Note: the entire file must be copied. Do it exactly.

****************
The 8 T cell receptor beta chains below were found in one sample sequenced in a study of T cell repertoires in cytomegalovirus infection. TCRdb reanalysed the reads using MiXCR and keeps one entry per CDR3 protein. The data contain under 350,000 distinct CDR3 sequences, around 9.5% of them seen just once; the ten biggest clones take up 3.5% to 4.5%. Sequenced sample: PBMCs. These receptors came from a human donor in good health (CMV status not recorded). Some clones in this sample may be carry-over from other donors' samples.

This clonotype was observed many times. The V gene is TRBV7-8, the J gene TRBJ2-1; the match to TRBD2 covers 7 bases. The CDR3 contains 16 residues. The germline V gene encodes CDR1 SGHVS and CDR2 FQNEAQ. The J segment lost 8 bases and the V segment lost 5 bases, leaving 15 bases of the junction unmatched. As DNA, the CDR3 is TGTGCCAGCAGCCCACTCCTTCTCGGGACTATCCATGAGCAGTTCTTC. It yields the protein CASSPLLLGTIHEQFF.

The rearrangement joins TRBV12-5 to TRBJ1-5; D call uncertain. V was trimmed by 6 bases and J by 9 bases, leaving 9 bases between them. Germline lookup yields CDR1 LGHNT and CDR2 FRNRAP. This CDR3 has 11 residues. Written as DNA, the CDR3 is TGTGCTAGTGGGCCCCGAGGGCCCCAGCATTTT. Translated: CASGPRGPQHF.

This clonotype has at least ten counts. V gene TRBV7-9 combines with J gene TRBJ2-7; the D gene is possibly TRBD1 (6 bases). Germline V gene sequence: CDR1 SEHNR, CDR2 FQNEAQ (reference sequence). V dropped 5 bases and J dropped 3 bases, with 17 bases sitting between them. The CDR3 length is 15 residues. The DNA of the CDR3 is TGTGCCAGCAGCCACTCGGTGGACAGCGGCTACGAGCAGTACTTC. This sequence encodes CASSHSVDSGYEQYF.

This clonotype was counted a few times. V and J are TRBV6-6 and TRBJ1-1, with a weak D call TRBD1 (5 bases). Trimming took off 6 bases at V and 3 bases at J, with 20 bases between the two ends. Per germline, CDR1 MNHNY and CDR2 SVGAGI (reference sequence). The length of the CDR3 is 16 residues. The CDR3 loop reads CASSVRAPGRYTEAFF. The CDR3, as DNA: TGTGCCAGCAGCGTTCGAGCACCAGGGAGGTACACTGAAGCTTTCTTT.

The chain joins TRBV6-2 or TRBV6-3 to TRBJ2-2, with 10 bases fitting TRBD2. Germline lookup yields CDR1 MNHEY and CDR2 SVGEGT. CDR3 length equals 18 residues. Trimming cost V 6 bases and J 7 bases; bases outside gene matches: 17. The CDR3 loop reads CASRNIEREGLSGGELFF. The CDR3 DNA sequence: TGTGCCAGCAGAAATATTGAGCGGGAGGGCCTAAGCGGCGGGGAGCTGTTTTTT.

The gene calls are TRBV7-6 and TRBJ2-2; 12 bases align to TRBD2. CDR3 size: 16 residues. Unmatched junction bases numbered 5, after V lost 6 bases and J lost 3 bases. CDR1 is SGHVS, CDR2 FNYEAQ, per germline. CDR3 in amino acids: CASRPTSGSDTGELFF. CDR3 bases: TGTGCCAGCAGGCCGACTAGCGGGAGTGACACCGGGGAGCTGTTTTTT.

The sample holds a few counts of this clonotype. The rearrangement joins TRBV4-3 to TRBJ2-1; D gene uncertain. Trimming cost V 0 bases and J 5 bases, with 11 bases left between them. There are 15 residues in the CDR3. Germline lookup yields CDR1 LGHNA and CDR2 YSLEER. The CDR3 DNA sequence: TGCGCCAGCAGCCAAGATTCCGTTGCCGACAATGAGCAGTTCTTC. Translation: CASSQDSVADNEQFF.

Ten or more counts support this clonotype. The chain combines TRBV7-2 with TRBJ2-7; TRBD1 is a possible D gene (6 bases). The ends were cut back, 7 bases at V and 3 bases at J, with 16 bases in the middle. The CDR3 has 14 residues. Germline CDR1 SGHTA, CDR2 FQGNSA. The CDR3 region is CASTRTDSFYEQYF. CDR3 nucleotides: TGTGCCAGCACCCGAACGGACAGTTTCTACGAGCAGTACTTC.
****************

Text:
The 8 T cell receptor beta chains below were found in one sample sequenced in a study of T cell repertoires in cytomegalovirus infection. TCRdb reanalysed the reads using MiXCR and keeps one entry per CDR3 protein. The data contain under 350,000 distinct CDR3 sequences, around 9.5% of them seen just once; the ten biggest clones take up 3.5% to 4.5%. Sequenced sample: PBMCs. These receptors came from a human donor in good health (CMV status not recorded). Some clones in this sample may be carry-over from other donors' samples.

This clonotype was observed many times. The V gene is TRBV7-8, the J gene TRBJ2-1; the match to TRBD2 covers 7 bases. The CDR3 contains 16 residues. The germline V gene encodes CDR1 SGHVS and CDR2 FQNEAQ. The J segment lost 8 bases and the V segment lost 5 bases, leaving 15 bases of the junction unmatched. As DNA, the CDR3 is TGTGCCAGCAGCCCACTCCTTCTCGGGACTATCCATGAGCAGTTCTTC. It yields the protein CASSPLLLGTIHEQFF.

The rearrangement joins TRBV12-5 to TRBJ1-5; D call uncertain. V was trimmed by 6 bases and J by 9 bases, leaving 9 bases between them. Germline lookup yields CDR1 LGHNT and CDR2 FRNRAP. This CDR3 has 11 residues. Written as DNA, the CDR3 is TGTGCTAGTGGGCCCCGAGGGCCCCAGCATTTT. Translated: CASGPRGPQHF.

This clonotype has at least ten counts. V gene TRBV7-9 combines with J gene TRBJ2-7; the D gene is possibly TRBD1 (6 bases). Germline V gene sequence: CDR1 SEHNR, CDR2 FQNEAQ (reference sequence). V dropped 5 bases and J dropped 3 bases, with 17 bases sitting between them. The CDR3 length is 15 residues. The DNA of the CDR3 is TGTGCCAGCAGCCACTCGGTGGACAGCGGCTACGAGCAGTACTTC. This sequence encodes CASSHSVDSGYEQYF.

This clonotype was counted a few times. V and J are TRBV6-6 and TRBJ1-1, with a weak D call TRBD1 (5 bases). Trimming took off 6 bases at V and 3 bases at J, with 20 bases between the two ends. Per germline, CDR1 MNHNY and CDR2 SVGAGI (reference sequence). The length of the CDR3 is 16 residues. The CDR3 loop reads CASSVRAPGRYTEAFF. The CDR3, as DNA: TGTGCCAGCAGCGTTCGAGCACCAGGGAGGTACACTGAAGCTTTCTTT.

The chain joins TRBV6-2 or TRBV6-3 to TRBJ2-2, with 10 bases fitting TRBD2. Germline lookup yields CDR1 MNHEY and CDR2 SVGEGT. CDR3 length equals 18 residues. Trimming cost V 6 bases and J 7 bases; bases outside gene matches: 17. The CDR3 loop reads CASRNIEREGLSGGELFF. The CDR3 DNA sequence: TGTGCCAGCAGAAATATTGAGCGGGAGGGCCTAAGCGGCGGGGAGCTGTTTTTT.

The gene calls are TRBV7-6 and TRBJ2-2; 12 bases align to TRBD2. CDR3 size: 16 residues. Unmatched junction bases numbered 5, after V lost 6 bases and J lost 3 bases. CDR1 is SGHVS, CDR2 FNYEAQ, per germline. CDR3 in amino acids: CASRPTSGSDTGELFF. CDR3 bases: TGTGCCAGCAGGCCGACTAGCGGGAGTGACACCGGGGAGCTGTTTTTT.

The sample holds a few counts of this clonotype. The rearrangement joins TRBV4-3 to TRBJ2-1; D gene uncertain. Trimming cost V 0 bases and J 5 bases, with 11 bases left between them. There are 15 residues in the CDR3. Germline lookup yields CDR1 LGHNA and CDR2 YSLEER. The CDR3 DNA sequence: TGCGCCAGCAGCCAAGATTCCGTTGCCGACAATGAGCAGTTCTTC. Translation: CASSQDSVADNEQFF.

Ten or more counts support this clonotype. The chain combines TRBV7-2 with TRBJ2-7; TRBD1 is a possible D gene (6 bases). The ends were cut back, 7 bases at V and 3 bases at J, with 16 bases in the middle. The CDR3 has 14 residues. Germline CDR1 SGHTA, CDR2 FQGNSA. The CDR3 region is CASTRTDSFYEQYF. CDR3 nucleotides: TGTGCCAGCACCCGAACGGACAGTTTCTACGAGCAGTACTTC.